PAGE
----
Where’s the beef? According to a new report from Rabobank, meeting growing global demand for protein in the future means more of the world’s beef supply will come from Brazil.

Already the world’s second-largest beef producer and largest exporter, Brazil’s beef industry remains “relatively inefficient by global standards, with below-average productivity and yield parameters” the report says. However as the country’s grain production continues to increase in the future, Rabobank expects a shift to a more intensified beef production chain and overall growth in the beef sector.

“Increased availability of feed grain will allow the beef industry to gradually improve both productivity and quality, thereby improving cost-efficiency and gradually achieving higher volumes, better quality, more consistent products delivered from Brazilian feedlots,” the report states.  

Why Brazil? The report says the country has an “unmatched position” with regard to expansion of corn and soybean production. However, infrastructure to deliver grain to export ports has not kept pace, making it prohibitive to export grain, especially corn, for many inland farmers. Instead, it is more cost-effective to use more of the inland-produced corn in domestic feed rations for the country’s cattle, hogs and chickens.

Historically, the beef industry in Brazil has benefited from the abundance of grazing land, but as competition from grain production intensifies going forward, Rabobank expects major changes in beef cattle management and nutrition, and says “intensification is the name of the game for the future development of the Brazilian beef industry.”

The report estimates that one-time feeding capacity in Brazilian feedlots will reach 4.5 million head by 2023 (up from today’s one-time capacity of 2 million head). In comparison, the United States has a total feedlot capacity of 16.8 million in feedlots with 1,000 and more head as of January 1, 2014.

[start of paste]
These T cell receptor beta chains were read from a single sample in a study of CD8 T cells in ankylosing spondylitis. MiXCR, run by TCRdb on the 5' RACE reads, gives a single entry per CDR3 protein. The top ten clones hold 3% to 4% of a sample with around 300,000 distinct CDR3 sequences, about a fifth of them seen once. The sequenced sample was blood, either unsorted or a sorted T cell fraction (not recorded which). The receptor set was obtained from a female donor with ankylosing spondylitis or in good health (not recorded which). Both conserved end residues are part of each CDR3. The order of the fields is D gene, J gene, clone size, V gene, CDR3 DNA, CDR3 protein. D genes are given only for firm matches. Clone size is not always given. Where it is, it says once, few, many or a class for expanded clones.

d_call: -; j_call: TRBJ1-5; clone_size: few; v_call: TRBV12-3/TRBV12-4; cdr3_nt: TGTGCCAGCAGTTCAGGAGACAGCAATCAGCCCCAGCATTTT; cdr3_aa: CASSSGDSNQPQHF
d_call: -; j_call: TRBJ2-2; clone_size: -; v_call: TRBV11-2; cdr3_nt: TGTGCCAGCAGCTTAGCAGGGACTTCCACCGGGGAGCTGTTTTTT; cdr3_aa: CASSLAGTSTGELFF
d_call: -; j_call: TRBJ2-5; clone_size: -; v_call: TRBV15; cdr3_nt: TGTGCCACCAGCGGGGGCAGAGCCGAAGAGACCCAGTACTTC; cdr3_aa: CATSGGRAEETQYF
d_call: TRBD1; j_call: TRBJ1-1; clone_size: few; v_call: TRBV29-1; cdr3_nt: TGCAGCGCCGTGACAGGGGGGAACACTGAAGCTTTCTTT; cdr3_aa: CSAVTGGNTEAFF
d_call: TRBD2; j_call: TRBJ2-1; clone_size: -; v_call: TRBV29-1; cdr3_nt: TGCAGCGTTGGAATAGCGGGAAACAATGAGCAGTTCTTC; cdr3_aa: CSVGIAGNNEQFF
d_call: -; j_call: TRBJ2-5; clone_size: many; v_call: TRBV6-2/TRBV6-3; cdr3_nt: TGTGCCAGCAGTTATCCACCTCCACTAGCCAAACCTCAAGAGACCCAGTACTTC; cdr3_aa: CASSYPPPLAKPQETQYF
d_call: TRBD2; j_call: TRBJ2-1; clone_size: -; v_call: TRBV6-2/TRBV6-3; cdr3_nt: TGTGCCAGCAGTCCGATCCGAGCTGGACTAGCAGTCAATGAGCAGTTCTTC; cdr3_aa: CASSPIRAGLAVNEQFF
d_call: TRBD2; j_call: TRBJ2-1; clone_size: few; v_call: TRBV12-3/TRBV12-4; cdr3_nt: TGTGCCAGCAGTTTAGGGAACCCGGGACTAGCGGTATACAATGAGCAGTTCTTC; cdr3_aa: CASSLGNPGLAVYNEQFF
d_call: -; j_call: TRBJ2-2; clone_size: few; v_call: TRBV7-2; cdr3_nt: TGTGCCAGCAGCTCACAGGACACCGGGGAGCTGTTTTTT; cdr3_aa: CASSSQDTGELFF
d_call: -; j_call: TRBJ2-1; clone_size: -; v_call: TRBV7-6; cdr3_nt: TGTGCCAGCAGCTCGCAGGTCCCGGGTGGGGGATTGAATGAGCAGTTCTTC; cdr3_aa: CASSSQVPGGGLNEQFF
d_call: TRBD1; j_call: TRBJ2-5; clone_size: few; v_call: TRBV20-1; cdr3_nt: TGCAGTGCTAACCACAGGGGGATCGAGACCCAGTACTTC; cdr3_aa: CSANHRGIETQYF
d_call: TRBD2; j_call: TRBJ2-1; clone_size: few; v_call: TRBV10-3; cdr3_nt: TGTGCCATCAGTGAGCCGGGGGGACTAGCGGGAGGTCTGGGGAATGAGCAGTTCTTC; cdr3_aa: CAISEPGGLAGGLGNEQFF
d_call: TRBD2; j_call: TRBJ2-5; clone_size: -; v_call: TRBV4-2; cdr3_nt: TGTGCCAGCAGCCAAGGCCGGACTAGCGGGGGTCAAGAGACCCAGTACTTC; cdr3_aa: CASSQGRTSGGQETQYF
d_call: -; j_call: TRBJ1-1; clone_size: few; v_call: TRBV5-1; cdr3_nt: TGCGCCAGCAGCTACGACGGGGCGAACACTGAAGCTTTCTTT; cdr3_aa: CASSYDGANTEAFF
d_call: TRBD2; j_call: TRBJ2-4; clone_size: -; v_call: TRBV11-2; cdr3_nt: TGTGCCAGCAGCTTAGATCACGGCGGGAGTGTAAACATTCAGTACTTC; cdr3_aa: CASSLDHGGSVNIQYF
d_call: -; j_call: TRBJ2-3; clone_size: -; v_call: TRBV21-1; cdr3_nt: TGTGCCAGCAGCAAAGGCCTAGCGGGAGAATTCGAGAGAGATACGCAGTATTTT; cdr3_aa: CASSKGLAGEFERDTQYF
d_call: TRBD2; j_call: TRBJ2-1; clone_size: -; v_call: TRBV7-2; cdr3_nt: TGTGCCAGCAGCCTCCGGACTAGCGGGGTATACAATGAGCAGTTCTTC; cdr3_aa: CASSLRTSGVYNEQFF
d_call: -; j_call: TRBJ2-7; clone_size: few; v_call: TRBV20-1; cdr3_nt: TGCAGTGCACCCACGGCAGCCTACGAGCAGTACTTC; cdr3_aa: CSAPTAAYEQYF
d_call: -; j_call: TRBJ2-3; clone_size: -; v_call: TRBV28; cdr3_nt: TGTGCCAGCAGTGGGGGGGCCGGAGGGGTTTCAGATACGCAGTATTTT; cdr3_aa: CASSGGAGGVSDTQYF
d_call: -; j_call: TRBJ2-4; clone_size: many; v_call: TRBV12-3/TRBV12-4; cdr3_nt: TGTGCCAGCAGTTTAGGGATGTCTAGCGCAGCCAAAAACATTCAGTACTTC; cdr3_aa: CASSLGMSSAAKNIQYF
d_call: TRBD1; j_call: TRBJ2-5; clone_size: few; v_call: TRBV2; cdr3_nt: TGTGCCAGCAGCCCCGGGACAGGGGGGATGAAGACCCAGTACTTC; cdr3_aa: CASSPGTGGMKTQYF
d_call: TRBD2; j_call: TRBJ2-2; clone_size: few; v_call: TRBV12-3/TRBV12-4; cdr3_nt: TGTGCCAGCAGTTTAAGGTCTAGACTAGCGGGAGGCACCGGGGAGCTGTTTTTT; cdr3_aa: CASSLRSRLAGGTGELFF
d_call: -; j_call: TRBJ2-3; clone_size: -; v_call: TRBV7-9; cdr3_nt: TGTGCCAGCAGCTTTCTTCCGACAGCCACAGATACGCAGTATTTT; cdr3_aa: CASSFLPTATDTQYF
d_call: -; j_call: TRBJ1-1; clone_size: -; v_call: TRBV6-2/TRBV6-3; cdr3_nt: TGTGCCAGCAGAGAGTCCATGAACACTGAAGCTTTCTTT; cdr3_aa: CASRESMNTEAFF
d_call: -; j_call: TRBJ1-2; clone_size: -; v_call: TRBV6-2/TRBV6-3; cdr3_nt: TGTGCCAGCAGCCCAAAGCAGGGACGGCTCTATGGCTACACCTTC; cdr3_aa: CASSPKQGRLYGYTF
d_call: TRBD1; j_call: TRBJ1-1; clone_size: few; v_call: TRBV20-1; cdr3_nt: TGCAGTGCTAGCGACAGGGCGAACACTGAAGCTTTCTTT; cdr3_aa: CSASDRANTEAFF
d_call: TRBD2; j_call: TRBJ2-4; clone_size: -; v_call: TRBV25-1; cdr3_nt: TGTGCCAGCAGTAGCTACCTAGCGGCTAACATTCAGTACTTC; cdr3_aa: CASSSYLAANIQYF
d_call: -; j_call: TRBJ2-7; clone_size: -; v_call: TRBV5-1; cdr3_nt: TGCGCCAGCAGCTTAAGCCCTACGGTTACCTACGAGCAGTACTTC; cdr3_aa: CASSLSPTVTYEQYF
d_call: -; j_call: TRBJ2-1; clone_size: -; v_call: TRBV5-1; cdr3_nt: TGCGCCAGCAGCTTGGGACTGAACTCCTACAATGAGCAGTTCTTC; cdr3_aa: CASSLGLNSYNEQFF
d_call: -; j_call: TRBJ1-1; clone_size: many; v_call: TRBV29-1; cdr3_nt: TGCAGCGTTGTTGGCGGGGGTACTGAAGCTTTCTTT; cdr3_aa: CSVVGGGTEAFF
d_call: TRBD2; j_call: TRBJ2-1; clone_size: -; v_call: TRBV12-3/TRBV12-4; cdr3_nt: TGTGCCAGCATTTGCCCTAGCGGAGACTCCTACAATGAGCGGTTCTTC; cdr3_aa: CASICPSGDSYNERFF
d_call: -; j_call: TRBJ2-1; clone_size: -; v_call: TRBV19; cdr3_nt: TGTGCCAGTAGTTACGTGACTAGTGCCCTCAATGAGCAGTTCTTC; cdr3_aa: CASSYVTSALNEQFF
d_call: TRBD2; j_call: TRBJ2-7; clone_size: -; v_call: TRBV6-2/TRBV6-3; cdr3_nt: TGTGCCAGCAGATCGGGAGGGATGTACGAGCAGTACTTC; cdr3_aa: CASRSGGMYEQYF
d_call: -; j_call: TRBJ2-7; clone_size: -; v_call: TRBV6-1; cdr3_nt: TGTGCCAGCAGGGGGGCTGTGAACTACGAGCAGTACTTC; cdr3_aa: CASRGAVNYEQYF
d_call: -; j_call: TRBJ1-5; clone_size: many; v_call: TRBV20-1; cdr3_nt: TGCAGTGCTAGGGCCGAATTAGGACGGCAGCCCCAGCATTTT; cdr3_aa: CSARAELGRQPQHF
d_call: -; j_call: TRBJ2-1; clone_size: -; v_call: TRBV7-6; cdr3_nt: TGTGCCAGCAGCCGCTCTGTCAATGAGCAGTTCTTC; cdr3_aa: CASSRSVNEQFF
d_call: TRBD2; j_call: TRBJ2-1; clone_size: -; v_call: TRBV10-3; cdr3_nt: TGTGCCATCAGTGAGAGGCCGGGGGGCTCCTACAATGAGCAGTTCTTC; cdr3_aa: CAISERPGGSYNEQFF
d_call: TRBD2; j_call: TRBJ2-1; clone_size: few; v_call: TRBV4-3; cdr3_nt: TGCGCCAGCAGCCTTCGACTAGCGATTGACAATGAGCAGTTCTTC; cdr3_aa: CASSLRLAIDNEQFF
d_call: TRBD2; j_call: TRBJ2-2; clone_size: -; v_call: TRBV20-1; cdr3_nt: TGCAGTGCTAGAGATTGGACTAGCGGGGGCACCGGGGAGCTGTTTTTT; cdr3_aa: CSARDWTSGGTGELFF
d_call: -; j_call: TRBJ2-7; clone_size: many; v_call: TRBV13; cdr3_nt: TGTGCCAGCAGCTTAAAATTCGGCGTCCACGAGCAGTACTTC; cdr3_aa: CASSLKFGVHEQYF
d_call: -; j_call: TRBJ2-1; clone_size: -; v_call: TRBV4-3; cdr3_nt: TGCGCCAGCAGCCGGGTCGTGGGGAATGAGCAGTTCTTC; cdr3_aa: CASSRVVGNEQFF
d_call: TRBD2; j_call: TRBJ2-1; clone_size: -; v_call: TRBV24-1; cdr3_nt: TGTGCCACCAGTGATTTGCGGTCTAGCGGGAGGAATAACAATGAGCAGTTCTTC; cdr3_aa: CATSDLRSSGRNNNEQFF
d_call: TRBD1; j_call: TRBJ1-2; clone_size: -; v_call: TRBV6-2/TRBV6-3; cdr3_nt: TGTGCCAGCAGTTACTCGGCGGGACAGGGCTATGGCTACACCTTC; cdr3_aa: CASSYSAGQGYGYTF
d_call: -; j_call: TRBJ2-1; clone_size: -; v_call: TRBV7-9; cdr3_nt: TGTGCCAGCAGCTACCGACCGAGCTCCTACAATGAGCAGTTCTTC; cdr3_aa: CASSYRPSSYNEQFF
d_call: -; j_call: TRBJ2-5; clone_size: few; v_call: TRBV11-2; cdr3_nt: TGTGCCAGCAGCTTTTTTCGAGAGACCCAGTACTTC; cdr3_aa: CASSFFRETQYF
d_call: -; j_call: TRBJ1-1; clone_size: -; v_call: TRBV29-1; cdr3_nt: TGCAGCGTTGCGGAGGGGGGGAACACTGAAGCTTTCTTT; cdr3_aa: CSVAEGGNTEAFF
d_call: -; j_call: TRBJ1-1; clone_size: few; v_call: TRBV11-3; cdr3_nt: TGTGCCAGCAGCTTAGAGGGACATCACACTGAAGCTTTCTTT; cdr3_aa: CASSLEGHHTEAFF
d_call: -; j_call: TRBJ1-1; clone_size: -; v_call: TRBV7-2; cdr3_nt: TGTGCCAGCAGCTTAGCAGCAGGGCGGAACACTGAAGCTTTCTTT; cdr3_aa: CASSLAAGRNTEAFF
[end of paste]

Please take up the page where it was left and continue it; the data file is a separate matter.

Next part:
Assuming a cattle turn ratio of two turns per year on average, the report says Brazil will slaughter approximately 9 million head of lot-fed cattle by 2023, resulting in more than double the amount of lot-fed beef produced today.

Achieving this growth in Brazil won’t come without cost. Rabobank estimates the cost of expanding feeding capacity to be as much as $500 million (U.S. dollars) and will require an additional 15.1 million tons of corn and 4 million tons of soybeans.

In addition to merely growing numbers, the report says there is a need for “dual-purpose cattle” – those that perform well in tropic climates but also possess enhanced feedlot performance and beef quality traits. Rabobank says this transition is already underway. “The latest data indicated that Angus (Black and Red) semen sales were already higher than Nellore’s: 42.8 percent and 35.6 percent of the total, respectively.” The result will be larger quantities of high-quality and tasty meat, the report says.

The report concludes that while the prospects for growth in the Brazilian beef feedlot sector are good and the market is ready to take off, significant investment is needed for that growth to be realized.